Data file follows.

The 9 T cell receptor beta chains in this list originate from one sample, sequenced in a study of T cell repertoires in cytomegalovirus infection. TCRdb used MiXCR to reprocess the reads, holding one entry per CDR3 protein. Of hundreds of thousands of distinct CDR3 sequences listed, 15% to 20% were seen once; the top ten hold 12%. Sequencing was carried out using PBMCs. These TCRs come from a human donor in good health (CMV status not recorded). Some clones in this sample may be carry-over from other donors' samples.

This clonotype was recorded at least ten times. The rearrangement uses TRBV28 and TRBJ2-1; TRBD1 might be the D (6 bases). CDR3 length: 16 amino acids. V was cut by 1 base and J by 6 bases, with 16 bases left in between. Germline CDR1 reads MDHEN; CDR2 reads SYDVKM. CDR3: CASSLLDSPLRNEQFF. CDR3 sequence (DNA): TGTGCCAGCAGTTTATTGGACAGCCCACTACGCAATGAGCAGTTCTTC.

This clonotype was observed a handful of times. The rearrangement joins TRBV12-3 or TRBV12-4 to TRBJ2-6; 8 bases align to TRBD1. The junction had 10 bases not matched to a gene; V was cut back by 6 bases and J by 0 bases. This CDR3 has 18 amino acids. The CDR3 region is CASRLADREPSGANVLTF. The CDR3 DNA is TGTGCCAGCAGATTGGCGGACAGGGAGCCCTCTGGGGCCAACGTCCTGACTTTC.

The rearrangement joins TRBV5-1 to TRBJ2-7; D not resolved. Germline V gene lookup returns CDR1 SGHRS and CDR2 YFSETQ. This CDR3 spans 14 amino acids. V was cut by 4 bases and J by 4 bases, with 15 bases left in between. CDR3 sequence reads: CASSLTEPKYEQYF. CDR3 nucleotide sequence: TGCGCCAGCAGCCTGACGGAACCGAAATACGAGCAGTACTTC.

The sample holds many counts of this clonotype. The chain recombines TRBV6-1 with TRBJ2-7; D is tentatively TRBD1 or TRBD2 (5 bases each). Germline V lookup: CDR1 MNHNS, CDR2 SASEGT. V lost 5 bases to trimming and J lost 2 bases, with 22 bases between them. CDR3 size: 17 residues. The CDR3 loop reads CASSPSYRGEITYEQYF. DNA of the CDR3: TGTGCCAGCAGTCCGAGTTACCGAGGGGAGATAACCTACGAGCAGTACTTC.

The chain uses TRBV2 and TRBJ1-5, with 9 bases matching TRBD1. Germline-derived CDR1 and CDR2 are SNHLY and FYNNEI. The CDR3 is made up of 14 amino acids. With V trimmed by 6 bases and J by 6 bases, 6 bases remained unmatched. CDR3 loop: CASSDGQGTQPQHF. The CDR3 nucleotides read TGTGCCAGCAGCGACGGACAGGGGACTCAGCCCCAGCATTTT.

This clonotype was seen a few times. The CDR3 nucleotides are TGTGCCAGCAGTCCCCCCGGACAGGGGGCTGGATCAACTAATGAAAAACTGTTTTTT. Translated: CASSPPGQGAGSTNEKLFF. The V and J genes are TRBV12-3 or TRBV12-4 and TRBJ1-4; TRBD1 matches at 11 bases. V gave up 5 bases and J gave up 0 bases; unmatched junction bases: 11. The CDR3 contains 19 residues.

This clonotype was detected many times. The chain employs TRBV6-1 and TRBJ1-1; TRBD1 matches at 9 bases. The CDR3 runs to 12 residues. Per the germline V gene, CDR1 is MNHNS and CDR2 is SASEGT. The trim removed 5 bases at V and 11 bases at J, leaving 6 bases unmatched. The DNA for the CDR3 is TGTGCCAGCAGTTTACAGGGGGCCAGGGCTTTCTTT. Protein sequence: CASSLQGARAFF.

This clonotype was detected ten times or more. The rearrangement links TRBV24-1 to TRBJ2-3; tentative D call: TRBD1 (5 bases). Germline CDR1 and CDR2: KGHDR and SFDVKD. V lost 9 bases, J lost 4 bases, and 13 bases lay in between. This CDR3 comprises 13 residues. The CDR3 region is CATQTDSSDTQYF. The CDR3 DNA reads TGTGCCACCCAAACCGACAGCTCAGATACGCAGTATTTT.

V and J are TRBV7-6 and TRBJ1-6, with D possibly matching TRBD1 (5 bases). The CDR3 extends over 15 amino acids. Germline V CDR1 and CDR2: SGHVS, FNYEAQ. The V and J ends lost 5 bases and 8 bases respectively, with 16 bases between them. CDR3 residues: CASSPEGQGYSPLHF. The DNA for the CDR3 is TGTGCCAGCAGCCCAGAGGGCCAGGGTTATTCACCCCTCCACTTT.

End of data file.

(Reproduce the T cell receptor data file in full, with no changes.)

The 9 T cell receptor beta chains in this list originate from one sample, sequenced in a study of T cell repertoires in cytomegalovirus infection. TCRdb used MiXCR to reprocess the reads, holding one entry per CDR3 protein. Of hundreds of thousands of distinct CDR3 sequences listed, 15% to 20% were seen once; the top ten hold 12%. Sequencing was carried out using PBMCs. These TCRs come from a human donor in good health (CMV status not recorded). Some clones in this sample may be carry-over from other donors' samples.

This clonotype was recorded at least ten times. The rearrangement uses TRBV28 and TRBJ2-1; TRBD1 might be the D (6 bases). CDR3 length: 16 amino acids. V was cut by 1 base and J by 6 bases, with 16 bases left in between. Germline CDR1 reads MDHEN; CDR2 reads SYDVKM. CDR3: CASSLLDSPLRNEQFF. CDR3 sequence (DNA): TGTGCCAGCAGTTTATTGGACAGCCCACTACGCAATGAGCAGTTCTTC.

This clonotype was observed a handful of times. The rearrangement joins TRBV12-3 or TRBV12-4 to TRBJ2-6; 8 bases align to TRBD1. The junction had 10 bases not matched to a gene; V was cut back by 6 bases and J by 0 bases. This CDR3 has 18 amino acids. The CDR3 region is CASRLADREPSGANVLTF. The CDR3 DNA is TGTGCCAGCAGATTGGCGGACAGGGAGCCCTCTGGGGCCAACGTCCTGACTTTC.

The rearrangement joins TRBV5-1 to TRBJ2-7; D not resolved. Germline V gene lookup returns CDR1 SGHRS and CDR2 YFSETQ. This CDR3 spans 14 amino acids. V was cut by 4 bases and J by 4 bases, with 15 bases left in between. CDR3 sequence reads: CASSLTEPKYEQYF. CDR3 nucleotide sequence: TGCGCCAGCAGCCTGACGGAACCGAAATACGAGCAGTACTTC.

The sample holds many counts of this clonotype. The chain recombines TRBV6-1 with TRBJ2-7; D is tentatively TRBD1 or TRBD2 (5 bases each). Germline V lookup: CDR1 MNHNS, CDR2 SASEGT. V lost 5 bases to trimming and J lost 2 bases, with 22 bases between them. CDR3 size: 17 residues. The CDR3 loop reads CASSPSYRGEITYEQYF. DNA of the CDR3: TGTGCCAGCAGTCCGAGTTACCGAGGGGAGATAACCTACGAGCAGTACTTC.

The chain uses TRBV2 and TRBJ1-5, with 9 bases matching TRBD1. Germline-derived CDR1 and CDR2 are SNHLY and FYNNEI. The CDR3 is made up of 14 amino acids. With V trimmed by 6 bases and J by 6 bases, 6 bases remained unmatched. CDR3 loop: CASSDGQGTQPQHF. The CDR3 nucleotides read TGTGCCAGCAGCGACGGACAGGGGACTCAGCCCCAGCATTTT.

This clonotype was seen a few times. The CDR3 nucleotides are TGTGCCAGCAGTCCCCCCGGACAGGGGGCTGGATCAACTAATGAAAAACTGTTTTTT. Translated: CASSPPGQGAGSTNEKLFF. The V and J genes are TRBV12-3 or TRBV12-4 and TRBJ1-4; TRBD1 matches at 11 bases. V gave up 5 bases and J gave up 0 bases; unmatched junction bases: 11. The CDR3 contains 19 residues.

This clonotype was detected many times. The chain employs TRBV6-1 and TRBJ1-1; TRBD1 matches at 9 bases. The CDR3 runs to 12 residues. Per the germline V gene, CDR1 is MNHNS and CDR2 is SASEGT. The trim removed 5 bases at V and 11 bases at J, leaving 6 bases unmatched. The DNA for the CDR3 is TGTGCCAGCAGTTTACAGGGGGCCAGGGCTTTCTTT. Protein sequence: CASSLQGARAFF.

This clonotype was detected ten times or more. The rearrangement links TRBV24-1 to TRBJ2-3; tentative D call: TRBD1 (5 bases). Germline CDR1 and CDR2: KGHDR and SFDVKD. V lost 9 bases, J lost 4 bases, and 13 bases lay in between. This CDR3 comprises 13 residues. The CDR3 region is CATQTDSSDTQYF. The CDR3 DNA reads TGTGCCACCCAAACCGACAGCTCAGATACGCAGTATTTT.

V and J are TRBV7-6 and TRBJ1-6, with D possibly matching TRBD1 (5 bases). The CDR3 extends over 15 amino acids. Germline V CDR1 and CDR2: SGHVS, FNYEAQ. The V and J ends lost 5 bases and 8 bases respectively, with 16 bases between them. CDR3 residues: CASSPEGQGYSPLHF. The DNA for the CDR3 is TGTGCCAGCAGCCCAGAGGGCCAGGGTTATTCACCCCTCCACTTT.